Two guitar maestros for the price of one. Many people took advantage of this bargain, to the extent that J2 was almost full (despite the day's torrential rain). In contrast to all the current TV 'talent' shows, it is good to see many people appreciating genuine musical talent, especially of an unostentatious nature, relying on the music to express the attitude.
Taylor and Simpson completely fulfilled expectations. They play in quite different styles, come from thoroughly different musical backgrounds, and are not regular partners, yet an instinctive feel for guitar music creates common ground in which they can co-create productively. They played together on tunes from each other's repertoires, as well as taking solo slots either side of the interval. Martin Taylor weaves his jazz around tunes (many self-composed) with refined elegance and continuous inventiveness, while Simpson, who sometimes also sings, combines great dexterity with a deep soulfulness, combining traditional English with traditional New Orleans influences. Since his return to England, after fifteen years of living in the United States, Simpson's mastery has been widely and rightly acknowledged in folk circles. Liittle Liza Jane, Swing Low, Sweet Chariot, and Brother, Can You Spare A Dime? all featured, as did Leon Rosselson's Palaces Of Gold, learnt by Simpson from his father-in-law, Roy Bailey.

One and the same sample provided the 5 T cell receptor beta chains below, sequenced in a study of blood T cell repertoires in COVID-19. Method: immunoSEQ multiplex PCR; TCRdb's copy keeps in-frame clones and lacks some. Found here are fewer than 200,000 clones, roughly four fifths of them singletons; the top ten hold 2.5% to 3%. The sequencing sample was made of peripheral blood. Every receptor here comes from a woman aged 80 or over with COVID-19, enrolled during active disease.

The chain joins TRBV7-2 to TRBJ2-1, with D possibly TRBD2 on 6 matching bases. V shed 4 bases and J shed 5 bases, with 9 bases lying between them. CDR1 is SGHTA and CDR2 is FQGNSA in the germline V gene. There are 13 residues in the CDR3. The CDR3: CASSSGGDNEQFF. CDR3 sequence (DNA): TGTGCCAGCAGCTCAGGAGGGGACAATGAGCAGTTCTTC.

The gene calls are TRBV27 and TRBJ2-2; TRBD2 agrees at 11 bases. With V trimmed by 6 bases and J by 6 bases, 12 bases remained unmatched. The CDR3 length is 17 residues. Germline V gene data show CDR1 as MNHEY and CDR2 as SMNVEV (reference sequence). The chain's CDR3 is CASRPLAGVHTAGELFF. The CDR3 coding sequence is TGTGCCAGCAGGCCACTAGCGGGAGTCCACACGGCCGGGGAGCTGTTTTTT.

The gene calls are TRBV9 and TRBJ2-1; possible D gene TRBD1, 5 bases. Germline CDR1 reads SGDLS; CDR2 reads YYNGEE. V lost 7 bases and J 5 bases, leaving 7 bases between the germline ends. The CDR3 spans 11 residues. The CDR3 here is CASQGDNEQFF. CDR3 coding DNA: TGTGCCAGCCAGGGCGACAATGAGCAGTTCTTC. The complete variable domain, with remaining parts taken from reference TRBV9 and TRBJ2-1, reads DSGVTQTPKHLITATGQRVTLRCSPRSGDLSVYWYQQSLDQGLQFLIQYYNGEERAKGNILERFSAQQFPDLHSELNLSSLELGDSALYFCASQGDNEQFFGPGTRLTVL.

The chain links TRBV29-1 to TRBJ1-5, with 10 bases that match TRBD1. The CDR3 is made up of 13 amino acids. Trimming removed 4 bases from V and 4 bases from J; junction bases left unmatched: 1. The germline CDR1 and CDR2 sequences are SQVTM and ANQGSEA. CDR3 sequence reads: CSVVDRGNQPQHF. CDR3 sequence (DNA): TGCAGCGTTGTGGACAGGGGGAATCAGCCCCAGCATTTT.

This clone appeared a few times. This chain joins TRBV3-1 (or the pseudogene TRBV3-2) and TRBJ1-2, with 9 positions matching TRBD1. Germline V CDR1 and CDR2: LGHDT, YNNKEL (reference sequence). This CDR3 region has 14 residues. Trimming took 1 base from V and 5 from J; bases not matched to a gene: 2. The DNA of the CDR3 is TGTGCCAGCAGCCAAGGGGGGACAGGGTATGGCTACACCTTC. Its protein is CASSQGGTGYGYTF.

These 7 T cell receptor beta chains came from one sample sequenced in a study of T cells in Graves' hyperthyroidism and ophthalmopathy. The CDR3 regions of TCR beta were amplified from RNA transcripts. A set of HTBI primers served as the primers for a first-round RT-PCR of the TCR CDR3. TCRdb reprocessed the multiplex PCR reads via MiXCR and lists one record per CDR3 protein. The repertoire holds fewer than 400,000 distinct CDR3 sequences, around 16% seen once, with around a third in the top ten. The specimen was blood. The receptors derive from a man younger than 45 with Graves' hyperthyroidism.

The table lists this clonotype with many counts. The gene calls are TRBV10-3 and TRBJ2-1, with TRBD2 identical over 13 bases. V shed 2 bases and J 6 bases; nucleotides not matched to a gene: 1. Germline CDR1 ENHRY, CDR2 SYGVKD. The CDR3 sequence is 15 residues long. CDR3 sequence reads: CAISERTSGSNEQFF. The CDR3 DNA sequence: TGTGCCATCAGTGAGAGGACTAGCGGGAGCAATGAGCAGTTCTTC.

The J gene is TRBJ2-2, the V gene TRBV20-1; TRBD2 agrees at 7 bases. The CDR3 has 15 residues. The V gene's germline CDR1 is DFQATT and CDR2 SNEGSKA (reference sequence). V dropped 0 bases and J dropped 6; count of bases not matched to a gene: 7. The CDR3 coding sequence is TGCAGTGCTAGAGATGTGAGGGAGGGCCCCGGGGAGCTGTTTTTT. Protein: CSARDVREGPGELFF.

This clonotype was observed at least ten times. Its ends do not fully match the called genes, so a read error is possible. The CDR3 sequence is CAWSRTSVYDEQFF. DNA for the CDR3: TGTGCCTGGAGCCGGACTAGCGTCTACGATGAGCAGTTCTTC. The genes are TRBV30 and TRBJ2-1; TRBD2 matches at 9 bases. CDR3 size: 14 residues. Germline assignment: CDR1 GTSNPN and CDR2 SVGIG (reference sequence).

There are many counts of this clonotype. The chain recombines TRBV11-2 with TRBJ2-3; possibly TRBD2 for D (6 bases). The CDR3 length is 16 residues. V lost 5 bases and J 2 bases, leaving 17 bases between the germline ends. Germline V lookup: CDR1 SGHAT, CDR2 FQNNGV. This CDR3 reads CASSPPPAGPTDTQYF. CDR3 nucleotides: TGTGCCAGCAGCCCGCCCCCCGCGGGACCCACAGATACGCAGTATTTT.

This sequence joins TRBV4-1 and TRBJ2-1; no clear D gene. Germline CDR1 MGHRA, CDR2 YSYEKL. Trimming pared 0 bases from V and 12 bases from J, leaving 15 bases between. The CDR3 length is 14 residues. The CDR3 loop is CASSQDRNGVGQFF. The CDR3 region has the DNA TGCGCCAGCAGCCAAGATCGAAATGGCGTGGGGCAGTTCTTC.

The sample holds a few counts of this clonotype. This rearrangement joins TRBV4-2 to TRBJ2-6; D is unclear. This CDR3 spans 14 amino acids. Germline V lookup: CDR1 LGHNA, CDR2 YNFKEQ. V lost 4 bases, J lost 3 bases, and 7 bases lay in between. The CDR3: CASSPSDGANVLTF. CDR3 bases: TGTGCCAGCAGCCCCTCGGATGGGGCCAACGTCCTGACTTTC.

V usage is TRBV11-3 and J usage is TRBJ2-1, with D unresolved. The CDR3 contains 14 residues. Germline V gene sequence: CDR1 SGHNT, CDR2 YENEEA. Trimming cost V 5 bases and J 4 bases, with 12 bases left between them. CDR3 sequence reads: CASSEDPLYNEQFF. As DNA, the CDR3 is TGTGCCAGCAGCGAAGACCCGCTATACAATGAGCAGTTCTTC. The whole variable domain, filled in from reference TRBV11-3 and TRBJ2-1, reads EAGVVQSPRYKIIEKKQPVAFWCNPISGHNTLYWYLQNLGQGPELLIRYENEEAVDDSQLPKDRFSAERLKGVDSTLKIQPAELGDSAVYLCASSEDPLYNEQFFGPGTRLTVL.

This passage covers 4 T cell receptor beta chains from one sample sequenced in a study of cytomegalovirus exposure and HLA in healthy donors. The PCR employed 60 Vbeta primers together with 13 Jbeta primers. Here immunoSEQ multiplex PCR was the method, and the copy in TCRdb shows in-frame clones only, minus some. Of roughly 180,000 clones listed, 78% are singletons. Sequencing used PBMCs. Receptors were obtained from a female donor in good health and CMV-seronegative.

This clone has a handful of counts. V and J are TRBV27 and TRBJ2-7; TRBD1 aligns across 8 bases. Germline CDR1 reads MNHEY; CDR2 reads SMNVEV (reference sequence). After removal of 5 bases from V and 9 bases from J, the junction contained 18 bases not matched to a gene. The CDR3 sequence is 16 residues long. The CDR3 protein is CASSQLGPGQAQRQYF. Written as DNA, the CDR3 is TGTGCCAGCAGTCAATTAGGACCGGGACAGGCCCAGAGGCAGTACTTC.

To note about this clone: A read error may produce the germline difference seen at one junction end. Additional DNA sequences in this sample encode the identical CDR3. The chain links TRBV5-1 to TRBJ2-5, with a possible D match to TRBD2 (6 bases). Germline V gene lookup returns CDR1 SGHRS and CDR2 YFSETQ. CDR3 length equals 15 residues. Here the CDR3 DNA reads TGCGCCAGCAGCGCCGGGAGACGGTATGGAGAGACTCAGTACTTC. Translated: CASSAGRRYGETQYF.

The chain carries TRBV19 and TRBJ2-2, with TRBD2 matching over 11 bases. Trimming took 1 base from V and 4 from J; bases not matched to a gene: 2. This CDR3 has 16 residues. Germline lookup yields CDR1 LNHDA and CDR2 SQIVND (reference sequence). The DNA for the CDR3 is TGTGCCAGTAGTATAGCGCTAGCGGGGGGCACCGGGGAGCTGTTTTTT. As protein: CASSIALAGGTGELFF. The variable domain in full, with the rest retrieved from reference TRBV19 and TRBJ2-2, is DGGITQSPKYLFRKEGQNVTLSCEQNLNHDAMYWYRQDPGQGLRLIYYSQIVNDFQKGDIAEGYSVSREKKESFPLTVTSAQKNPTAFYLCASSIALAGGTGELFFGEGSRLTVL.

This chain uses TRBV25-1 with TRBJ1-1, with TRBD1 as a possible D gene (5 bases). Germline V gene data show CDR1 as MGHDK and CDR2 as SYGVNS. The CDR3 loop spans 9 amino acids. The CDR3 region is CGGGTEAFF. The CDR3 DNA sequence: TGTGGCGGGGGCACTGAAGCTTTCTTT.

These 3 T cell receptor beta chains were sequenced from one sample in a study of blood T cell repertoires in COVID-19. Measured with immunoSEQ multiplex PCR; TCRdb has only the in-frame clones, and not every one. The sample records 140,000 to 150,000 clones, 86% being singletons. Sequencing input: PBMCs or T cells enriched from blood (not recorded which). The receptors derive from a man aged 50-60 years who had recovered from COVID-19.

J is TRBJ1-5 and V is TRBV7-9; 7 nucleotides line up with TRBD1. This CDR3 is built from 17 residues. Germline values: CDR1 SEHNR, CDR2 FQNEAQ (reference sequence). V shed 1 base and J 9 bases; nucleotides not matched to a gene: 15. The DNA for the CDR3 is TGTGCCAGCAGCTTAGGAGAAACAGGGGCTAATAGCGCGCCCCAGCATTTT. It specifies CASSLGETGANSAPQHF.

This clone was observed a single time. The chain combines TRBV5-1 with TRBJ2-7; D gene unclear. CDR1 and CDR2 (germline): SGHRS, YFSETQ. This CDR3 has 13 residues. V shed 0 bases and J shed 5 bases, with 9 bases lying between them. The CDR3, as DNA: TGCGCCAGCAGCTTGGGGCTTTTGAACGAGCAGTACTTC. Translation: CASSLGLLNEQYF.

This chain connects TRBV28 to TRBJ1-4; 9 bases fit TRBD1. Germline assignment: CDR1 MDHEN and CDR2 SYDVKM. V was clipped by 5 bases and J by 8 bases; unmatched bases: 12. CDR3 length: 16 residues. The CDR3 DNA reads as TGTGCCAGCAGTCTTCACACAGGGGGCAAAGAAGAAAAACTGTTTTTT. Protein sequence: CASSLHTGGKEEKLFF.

One senses the two players' complete absorption in their art. Their inspiring devotion and the gifts it brings, as much as the soothing, gently stimulating charm of their sounds, make one want to cheer loudly for the mysterious magic of music.
Writer: Rychard Carrington